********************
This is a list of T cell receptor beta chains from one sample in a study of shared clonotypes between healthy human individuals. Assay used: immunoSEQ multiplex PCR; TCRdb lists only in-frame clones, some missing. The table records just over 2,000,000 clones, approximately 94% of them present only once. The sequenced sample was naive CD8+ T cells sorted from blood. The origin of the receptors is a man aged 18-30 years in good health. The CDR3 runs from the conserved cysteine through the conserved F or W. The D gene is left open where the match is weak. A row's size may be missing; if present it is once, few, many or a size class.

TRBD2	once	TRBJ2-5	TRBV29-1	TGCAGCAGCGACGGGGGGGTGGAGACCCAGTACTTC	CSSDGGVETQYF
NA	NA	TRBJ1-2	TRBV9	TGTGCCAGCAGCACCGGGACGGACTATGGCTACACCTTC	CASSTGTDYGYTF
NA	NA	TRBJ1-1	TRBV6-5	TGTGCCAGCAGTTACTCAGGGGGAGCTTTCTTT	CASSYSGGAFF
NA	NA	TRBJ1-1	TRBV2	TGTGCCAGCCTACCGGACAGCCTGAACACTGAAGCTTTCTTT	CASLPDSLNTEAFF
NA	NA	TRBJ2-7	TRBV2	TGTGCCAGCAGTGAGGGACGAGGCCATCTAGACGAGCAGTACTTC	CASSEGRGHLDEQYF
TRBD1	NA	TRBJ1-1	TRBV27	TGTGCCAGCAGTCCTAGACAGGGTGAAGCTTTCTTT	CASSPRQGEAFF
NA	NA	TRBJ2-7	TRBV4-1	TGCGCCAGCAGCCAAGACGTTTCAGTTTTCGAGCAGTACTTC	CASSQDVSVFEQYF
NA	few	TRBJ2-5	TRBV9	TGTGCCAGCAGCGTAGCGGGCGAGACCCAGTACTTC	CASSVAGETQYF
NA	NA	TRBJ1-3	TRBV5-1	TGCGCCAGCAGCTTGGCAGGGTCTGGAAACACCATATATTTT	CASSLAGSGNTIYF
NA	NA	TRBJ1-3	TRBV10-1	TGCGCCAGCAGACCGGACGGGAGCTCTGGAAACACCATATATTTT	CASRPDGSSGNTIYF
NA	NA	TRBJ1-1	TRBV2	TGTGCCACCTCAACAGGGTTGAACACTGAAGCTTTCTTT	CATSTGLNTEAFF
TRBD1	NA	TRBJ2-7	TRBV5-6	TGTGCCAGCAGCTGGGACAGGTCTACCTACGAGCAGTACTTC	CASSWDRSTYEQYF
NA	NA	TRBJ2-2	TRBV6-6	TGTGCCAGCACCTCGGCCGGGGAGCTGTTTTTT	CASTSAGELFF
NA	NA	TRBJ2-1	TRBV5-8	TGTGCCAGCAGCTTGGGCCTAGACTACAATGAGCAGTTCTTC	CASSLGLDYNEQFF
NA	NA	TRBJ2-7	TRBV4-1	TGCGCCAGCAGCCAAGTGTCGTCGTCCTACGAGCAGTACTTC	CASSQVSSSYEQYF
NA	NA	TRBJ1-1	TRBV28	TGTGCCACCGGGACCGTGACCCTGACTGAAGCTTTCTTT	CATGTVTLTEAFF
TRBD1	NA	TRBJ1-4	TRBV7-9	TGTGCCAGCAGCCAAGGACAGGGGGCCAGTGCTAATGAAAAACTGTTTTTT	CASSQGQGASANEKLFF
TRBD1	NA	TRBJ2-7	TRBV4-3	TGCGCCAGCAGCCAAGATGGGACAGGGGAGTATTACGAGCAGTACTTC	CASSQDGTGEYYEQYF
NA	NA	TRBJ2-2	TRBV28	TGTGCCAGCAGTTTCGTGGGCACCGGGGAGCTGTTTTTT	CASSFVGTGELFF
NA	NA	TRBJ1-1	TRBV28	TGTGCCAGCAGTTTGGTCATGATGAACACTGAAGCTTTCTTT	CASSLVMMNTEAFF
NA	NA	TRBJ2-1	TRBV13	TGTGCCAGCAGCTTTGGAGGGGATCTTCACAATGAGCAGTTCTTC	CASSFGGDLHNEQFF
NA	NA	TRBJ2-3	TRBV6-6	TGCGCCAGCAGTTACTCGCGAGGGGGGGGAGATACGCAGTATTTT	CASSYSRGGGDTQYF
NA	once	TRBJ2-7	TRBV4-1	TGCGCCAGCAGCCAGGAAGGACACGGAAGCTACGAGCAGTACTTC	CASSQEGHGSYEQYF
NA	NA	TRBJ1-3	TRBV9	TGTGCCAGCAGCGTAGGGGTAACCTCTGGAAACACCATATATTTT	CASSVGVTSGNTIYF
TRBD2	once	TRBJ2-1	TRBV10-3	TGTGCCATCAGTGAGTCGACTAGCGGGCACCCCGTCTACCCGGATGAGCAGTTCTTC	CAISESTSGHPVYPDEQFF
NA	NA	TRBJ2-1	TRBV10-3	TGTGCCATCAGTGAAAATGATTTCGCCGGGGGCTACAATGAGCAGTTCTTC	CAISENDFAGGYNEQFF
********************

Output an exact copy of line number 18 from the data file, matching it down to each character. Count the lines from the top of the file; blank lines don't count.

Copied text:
TRBD1	NA	TRBJ1-4	TRBV7-9	TGTGCCAGCAGCCAAGGACAGGGGGCCAGTGCTAATGAAAAACTGTTTTTT	CASSQGQGASANEKLFF